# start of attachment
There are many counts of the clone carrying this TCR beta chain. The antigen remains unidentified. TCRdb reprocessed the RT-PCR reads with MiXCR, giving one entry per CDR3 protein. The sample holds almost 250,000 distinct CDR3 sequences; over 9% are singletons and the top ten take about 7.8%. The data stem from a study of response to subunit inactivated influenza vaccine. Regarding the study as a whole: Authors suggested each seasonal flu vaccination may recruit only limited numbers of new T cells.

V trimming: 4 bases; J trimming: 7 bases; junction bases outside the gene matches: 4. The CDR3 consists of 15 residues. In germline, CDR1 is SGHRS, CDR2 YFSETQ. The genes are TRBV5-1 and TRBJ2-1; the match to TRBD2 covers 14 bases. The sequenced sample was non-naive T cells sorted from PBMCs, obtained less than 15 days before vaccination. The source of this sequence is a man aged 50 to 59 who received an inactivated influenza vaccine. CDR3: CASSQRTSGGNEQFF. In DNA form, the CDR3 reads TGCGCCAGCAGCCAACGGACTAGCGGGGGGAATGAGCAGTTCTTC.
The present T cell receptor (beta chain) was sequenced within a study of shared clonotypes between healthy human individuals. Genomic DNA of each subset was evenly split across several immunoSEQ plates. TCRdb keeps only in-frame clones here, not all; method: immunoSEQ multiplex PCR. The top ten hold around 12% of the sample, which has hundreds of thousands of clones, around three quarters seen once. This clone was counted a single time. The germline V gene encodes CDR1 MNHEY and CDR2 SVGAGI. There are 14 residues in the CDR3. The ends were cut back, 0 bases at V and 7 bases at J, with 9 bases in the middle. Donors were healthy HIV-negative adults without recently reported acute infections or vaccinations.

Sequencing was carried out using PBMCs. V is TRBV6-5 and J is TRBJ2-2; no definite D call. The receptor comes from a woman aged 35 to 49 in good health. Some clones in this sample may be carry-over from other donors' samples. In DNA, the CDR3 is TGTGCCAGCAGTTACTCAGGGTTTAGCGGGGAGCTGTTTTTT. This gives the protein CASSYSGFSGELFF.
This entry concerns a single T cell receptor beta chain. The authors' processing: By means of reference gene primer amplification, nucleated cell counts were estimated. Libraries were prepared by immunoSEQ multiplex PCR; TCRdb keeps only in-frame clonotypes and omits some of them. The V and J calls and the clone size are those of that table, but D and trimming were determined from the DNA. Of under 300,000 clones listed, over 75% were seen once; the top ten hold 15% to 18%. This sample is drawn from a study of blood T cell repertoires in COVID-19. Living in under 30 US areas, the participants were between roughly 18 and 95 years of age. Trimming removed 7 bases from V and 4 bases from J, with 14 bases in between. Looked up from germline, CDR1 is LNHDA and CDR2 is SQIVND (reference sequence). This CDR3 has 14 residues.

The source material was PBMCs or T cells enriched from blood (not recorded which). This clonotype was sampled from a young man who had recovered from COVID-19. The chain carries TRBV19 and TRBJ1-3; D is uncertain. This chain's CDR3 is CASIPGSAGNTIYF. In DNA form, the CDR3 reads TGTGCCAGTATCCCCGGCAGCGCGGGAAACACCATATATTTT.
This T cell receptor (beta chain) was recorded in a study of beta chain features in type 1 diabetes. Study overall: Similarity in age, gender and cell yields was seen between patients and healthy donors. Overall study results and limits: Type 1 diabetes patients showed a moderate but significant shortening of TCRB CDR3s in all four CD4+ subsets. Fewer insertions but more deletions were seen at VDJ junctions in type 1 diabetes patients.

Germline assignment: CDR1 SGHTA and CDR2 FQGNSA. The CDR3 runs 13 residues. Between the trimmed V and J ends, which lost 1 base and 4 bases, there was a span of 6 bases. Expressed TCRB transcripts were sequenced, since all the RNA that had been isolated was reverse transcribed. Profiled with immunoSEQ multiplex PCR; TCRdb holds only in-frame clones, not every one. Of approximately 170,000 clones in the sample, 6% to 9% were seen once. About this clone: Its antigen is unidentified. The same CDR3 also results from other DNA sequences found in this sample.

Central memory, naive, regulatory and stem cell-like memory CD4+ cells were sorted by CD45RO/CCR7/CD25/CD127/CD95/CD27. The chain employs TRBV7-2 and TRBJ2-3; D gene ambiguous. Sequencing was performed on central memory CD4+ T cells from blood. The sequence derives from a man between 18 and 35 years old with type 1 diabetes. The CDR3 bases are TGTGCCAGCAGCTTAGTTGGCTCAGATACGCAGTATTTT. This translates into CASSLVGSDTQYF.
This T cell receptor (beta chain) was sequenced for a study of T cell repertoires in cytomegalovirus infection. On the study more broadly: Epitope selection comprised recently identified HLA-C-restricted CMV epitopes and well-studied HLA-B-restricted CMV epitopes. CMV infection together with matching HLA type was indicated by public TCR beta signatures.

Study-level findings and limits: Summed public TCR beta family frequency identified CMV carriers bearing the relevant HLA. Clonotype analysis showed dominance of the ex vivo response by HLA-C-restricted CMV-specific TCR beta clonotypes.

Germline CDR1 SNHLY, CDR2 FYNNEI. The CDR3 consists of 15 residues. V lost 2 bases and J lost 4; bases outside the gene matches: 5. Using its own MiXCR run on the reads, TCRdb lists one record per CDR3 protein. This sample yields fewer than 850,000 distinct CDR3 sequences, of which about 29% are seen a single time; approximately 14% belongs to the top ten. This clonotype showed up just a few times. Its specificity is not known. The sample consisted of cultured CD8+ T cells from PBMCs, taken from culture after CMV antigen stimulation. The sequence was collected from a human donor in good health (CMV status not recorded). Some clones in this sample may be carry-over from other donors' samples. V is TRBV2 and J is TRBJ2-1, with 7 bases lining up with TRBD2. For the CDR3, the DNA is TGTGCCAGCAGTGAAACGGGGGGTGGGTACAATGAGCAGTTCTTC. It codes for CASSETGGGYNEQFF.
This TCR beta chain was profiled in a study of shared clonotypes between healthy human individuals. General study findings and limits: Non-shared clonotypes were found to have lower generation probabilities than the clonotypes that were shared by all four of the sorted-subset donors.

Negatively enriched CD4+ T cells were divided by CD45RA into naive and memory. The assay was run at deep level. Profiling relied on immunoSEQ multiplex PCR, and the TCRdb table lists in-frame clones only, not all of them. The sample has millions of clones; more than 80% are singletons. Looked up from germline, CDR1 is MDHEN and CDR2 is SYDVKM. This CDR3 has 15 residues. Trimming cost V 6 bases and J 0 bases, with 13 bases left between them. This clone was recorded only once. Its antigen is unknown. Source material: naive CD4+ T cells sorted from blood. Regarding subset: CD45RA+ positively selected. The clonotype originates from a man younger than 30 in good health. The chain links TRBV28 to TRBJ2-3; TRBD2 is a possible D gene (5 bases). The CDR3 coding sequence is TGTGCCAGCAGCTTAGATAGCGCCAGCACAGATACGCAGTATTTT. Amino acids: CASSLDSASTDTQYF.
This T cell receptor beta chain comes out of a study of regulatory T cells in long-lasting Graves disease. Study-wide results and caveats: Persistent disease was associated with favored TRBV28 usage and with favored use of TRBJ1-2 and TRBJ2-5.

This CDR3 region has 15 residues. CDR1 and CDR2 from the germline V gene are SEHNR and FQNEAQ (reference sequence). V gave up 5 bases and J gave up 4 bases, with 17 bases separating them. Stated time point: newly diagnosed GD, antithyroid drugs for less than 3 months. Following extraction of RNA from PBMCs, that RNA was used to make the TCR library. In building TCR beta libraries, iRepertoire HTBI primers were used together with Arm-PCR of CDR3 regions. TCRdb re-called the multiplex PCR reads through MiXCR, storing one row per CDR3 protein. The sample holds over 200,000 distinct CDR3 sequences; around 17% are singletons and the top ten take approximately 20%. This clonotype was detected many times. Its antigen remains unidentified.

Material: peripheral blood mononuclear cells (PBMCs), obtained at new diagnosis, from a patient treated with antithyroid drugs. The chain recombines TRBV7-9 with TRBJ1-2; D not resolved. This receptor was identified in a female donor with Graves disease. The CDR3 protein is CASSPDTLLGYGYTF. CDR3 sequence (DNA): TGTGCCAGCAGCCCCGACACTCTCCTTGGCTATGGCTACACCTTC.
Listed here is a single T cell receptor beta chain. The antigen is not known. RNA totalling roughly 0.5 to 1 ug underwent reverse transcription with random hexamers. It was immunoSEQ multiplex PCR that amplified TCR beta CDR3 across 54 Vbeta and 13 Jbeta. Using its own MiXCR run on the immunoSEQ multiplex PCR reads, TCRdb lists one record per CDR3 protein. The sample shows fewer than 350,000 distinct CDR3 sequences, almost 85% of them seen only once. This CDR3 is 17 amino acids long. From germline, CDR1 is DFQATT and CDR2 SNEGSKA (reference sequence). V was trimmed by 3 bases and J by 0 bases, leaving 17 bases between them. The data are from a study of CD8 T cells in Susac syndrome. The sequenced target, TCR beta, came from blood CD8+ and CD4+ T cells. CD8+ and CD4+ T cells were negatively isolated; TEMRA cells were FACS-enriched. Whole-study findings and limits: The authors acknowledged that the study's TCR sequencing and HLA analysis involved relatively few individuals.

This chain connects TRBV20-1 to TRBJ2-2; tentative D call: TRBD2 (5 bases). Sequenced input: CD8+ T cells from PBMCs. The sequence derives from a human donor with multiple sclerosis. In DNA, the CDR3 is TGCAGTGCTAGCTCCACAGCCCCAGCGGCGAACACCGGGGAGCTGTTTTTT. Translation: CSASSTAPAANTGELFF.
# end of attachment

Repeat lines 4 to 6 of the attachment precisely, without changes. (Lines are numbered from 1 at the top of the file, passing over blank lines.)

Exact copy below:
Sequencing was carried out using PBMCs. V is TRBV6-5 and J is TRBJ2-2; no definite D call. The receptor comes from a woman aged 35 to 49 in good health. Some clones in this sample may be carry-over from other donors' samples. In DNA, the CDR3 is TGTGCCAGCAGTTACTCAGGGTTTAGCGGGGAGCTGTTTTTT. This gives the protein CASSYSGFSGELFF.
This entry concerns a single T cell receptor beta chain. The authors' processing: By means of reference gene primer amplification, nucleated cell counts were estimated. Libraries were prepared by immunoSEQ multiplex PCR; TCRdb keeps only in-frame clonotypes and omits some of them. The V and J calls and the clone size are those of that table, but D and trimming were determined from the DNA. Of under 300,000 clones listed, over 75% were seen once; the top ten hold 15% to 18%. This sample is drawn from a study of blood T cell repertoires in COVID-19. Living in under 30 US areas, the participants were between roughly 18 and 95 years of age. Trimming removed 7 bases from V and 4 bases from J, with 14 bases in between. Looked up from germline, CDR1 is LNHDA and CDR2 is SQIVND (reference sequence). This CDR3 has 14 residues.

The source material was PBMCs or T cells enriched from blood (not recorded which). This clonotype was sampled from a young man who had recovered from COVID-19. The chain carries TRBV19 and TRBJ1-3; D is uncertain. This chain's CDR3 is CASIPGSAGNTIYF. In DNA form, the CDR3 reads TGTGCCAGTATCCCCGGCAGCGCGGGAAACACCATATATTTT.